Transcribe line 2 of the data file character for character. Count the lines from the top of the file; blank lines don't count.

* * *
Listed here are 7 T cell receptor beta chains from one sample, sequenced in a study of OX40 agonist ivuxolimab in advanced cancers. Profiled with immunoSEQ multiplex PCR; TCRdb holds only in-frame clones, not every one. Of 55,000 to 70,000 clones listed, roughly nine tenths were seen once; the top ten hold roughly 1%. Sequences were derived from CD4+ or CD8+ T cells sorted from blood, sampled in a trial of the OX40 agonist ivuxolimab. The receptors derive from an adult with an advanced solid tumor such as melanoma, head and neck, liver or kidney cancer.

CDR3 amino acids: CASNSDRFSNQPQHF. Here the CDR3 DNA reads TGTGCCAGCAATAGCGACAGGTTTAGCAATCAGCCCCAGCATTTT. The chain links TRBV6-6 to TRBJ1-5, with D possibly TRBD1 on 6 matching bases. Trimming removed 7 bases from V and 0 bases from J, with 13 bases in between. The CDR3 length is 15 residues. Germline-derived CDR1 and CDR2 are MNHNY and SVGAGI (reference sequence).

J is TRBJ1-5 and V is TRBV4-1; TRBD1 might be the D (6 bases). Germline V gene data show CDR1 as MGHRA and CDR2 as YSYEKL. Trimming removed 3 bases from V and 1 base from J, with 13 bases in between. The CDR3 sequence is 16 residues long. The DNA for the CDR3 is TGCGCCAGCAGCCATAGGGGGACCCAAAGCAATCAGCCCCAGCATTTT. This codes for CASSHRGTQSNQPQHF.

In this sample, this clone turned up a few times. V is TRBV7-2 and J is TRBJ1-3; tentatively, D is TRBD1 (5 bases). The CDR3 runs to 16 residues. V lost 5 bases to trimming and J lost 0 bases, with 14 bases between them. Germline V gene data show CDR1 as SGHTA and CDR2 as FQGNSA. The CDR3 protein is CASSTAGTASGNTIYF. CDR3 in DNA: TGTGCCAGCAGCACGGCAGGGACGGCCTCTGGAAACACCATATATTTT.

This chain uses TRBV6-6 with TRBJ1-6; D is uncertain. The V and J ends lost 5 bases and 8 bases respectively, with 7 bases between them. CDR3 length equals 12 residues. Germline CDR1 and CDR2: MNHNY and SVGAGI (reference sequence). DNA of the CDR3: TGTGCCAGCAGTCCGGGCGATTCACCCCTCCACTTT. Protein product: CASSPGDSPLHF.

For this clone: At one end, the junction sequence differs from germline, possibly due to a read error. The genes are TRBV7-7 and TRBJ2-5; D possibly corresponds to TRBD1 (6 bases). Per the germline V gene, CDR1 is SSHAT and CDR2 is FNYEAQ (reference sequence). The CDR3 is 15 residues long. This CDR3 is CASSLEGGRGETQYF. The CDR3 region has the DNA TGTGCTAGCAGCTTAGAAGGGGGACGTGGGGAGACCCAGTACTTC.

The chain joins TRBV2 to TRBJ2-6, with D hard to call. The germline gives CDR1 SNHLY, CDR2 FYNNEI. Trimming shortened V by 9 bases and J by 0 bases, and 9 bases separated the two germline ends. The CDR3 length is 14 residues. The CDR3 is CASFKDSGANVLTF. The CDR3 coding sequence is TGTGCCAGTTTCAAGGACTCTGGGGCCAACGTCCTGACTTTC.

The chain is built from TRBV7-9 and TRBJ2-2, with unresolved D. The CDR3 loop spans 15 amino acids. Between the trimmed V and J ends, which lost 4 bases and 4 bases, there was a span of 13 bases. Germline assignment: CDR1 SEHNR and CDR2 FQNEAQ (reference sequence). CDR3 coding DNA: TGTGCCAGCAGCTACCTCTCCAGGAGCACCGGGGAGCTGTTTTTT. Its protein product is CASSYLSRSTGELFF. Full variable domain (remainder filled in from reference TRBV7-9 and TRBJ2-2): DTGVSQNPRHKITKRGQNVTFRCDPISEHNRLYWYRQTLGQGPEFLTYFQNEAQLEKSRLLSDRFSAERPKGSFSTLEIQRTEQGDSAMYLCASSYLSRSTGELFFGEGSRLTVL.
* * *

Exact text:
CDR3 amino acids: CASNSDRFSNQPQHF. Here the CDR3 DNA reads TGTGCCAGCAATAGCGACAGGTTTAGCAATCAGCCCCAGCATTTT. The chain links TRBV6-6 to TRBJ1-5, with D possibly TRBD1 on 6 matching bases. Trimming removed 7 bases from V and 0 bases from J, with 13 bases in between. The CDR3 length is 15 residues. Germline-derived CDR1 and CDR2 are MNHNY and SVGAGI (reference sequence).